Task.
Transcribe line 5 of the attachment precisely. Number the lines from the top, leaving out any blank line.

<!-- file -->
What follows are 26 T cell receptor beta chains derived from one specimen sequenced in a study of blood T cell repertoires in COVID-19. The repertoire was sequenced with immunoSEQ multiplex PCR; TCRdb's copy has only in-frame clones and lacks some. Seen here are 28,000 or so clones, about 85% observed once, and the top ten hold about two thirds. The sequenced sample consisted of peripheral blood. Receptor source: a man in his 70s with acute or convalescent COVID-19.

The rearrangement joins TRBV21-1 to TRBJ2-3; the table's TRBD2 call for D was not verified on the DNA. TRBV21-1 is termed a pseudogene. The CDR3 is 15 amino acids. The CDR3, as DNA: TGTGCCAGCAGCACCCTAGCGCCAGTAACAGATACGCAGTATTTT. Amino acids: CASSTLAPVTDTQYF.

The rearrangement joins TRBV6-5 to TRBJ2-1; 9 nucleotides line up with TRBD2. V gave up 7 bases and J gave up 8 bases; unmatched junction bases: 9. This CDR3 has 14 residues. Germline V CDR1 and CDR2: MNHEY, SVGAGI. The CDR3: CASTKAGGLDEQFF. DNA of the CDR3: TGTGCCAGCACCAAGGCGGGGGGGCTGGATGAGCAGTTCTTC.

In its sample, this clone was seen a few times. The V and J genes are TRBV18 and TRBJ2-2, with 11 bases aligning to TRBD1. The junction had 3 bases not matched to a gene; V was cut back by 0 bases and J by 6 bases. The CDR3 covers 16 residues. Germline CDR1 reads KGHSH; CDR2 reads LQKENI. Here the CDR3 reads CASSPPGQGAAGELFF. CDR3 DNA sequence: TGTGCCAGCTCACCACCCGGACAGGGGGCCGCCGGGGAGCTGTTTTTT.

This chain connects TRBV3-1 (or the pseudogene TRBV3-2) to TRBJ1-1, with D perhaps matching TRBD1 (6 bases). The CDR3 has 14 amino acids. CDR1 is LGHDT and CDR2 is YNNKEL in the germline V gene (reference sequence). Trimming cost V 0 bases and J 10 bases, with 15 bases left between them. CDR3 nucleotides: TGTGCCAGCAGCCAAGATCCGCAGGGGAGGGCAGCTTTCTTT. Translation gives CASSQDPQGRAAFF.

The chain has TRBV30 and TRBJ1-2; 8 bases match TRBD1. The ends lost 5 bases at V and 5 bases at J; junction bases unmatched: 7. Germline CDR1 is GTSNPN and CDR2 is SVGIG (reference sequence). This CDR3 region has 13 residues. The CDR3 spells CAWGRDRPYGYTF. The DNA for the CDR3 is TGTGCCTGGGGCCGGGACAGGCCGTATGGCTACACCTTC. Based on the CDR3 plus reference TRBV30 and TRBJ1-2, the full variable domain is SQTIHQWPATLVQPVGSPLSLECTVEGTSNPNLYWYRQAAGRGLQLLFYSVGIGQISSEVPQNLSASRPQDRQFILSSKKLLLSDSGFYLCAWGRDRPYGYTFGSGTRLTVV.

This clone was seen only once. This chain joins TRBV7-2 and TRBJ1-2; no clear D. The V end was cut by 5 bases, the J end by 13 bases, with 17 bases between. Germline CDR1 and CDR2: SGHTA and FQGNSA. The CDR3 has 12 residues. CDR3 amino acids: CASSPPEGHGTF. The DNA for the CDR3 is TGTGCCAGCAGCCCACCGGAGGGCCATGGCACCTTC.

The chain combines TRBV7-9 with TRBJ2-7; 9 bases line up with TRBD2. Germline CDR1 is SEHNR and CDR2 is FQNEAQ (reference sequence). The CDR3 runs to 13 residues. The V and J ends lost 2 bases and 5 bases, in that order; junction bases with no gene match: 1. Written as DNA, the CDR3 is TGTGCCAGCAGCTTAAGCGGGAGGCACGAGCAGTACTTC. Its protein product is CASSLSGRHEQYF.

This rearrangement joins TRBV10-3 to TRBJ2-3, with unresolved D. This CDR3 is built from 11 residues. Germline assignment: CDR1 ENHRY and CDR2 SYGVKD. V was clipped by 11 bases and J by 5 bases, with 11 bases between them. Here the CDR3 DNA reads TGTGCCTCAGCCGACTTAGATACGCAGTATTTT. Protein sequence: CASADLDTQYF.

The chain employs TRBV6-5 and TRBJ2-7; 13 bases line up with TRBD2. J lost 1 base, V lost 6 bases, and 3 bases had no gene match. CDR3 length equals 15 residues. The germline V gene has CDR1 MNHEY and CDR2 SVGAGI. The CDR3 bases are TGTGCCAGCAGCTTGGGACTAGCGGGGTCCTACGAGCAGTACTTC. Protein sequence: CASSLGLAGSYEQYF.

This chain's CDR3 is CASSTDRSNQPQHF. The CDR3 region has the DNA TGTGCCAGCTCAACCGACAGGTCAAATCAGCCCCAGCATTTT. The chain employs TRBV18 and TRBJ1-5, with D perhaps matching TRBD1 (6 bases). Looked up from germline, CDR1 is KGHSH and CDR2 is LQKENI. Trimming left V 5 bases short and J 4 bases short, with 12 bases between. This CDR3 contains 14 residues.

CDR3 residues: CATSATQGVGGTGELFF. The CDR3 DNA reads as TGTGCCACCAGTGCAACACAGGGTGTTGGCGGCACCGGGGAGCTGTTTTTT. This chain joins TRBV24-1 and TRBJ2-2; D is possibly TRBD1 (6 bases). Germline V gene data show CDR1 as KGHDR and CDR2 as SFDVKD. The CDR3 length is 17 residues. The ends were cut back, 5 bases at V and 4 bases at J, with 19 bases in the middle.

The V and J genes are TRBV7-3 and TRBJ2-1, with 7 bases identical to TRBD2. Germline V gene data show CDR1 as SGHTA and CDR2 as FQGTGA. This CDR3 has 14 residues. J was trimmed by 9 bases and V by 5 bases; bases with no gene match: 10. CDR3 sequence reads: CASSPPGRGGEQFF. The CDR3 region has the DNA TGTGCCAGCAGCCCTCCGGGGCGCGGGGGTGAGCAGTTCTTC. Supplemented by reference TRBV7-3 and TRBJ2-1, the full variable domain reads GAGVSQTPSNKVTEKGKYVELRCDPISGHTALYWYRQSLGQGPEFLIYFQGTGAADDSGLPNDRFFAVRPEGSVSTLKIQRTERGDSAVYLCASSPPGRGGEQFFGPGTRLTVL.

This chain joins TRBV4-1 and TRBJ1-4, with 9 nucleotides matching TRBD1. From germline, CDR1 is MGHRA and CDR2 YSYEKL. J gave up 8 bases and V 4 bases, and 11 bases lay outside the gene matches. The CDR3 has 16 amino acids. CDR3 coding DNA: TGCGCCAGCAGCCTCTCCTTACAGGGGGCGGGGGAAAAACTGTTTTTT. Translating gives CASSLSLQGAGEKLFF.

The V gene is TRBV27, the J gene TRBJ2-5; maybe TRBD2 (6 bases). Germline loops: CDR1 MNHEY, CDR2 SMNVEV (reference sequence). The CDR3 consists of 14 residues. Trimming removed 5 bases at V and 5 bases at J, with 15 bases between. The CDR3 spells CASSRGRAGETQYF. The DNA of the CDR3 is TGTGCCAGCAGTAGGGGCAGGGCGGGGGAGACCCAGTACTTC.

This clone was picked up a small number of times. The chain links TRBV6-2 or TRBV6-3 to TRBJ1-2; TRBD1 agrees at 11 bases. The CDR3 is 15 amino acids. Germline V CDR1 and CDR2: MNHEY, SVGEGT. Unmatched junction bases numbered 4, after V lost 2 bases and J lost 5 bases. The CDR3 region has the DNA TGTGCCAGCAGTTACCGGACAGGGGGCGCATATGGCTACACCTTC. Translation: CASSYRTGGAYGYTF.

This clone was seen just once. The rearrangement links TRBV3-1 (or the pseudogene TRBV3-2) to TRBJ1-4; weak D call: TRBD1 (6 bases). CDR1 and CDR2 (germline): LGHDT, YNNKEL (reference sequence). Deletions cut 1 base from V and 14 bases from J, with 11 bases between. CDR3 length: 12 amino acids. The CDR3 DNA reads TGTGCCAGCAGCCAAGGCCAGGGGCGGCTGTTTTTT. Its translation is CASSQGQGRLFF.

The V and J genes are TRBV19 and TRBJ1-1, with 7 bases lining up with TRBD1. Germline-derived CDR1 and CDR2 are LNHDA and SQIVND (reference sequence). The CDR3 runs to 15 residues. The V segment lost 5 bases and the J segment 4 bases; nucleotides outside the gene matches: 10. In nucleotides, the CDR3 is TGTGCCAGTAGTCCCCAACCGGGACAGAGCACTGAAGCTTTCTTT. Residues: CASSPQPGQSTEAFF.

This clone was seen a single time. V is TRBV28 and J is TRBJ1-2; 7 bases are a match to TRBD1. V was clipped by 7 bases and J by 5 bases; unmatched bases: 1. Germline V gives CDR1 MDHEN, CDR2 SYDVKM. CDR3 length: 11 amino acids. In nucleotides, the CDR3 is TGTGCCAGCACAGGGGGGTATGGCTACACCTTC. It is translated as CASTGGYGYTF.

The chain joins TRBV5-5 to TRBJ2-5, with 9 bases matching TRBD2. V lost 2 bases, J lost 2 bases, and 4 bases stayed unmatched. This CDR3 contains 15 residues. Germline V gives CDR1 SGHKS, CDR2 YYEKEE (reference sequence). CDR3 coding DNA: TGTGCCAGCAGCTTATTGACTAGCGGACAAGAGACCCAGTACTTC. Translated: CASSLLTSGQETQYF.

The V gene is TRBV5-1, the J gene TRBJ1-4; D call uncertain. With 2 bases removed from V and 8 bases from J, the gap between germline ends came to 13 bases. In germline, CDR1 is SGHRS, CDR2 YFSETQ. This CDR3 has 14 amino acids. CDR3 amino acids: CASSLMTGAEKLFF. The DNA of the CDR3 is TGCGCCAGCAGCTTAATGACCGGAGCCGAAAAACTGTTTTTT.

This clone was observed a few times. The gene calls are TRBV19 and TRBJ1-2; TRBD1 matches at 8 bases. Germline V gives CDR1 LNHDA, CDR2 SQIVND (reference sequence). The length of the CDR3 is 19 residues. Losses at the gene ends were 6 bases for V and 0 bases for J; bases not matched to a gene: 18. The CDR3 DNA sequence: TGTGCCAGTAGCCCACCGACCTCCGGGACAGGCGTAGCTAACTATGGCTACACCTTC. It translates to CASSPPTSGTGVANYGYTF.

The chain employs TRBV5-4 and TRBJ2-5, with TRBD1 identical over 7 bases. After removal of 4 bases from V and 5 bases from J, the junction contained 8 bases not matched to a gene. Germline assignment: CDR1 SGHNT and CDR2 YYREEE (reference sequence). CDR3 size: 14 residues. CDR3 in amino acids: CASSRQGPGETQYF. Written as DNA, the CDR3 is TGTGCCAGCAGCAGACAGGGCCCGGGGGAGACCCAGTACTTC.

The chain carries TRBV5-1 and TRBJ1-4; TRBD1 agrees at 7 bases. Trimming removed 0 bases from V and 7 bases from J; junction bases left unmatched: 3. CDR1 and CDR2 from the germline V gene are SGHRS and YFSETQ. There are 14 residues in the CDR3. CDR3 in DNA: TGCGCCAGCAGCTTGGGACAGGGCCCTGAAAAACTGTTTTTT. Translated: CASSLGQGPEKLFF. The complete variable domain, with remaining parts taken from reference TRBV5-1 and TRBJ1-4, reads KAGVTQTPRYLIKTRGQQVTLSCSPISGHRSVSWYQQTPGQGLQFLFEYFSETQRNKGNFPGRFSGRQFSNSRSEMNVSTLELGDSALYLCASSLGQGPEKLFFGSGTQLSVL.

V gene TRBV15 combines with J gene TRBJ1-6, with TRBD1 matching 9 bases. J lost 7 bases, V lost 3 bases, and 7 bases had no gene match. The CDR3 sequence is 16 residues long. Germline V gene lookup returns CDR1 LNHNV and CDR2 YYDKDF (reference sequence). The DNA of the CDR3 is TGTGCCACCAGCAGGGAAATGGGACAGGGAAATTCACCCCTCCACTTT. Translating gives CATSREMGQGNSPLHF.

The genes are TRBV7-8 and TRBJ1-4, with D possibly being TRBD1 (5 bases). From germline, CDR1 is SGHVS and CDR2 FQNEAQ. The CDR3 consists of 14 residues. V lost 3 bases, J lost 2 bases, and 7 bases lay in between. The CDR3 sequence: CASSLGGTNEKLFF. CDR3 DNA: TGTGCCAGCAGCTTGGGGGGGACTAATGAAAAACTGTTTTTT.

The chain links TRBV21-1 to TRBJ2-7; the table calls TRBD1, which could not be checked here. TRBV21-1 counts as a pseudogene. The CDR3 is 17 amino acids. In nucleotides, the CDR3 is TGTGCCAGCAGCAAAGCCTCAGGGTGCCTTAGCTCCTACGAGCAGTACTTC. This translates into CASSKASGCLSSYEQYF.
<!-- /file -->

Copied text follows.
This chain connects TRBV3-1 (or the pseudogene TRBV3-2) to TRBJ1-1, with D perhaps matching TRBD1 (6 bases). The CDR3 has 14 amino acids. CDR1 is LGHDT and CDR2 is YNNKEL in the germline V gene (reference sequence). Trimming cost V 0 bases and J 10 bases, with 15 bases left between them. CDR3 nucleotides: TGTGCCAGCAGCCAAGATCCGCAGGGGAGGGCAGCTTTCTTT. Translation gives CASSQDPQGRAAFF.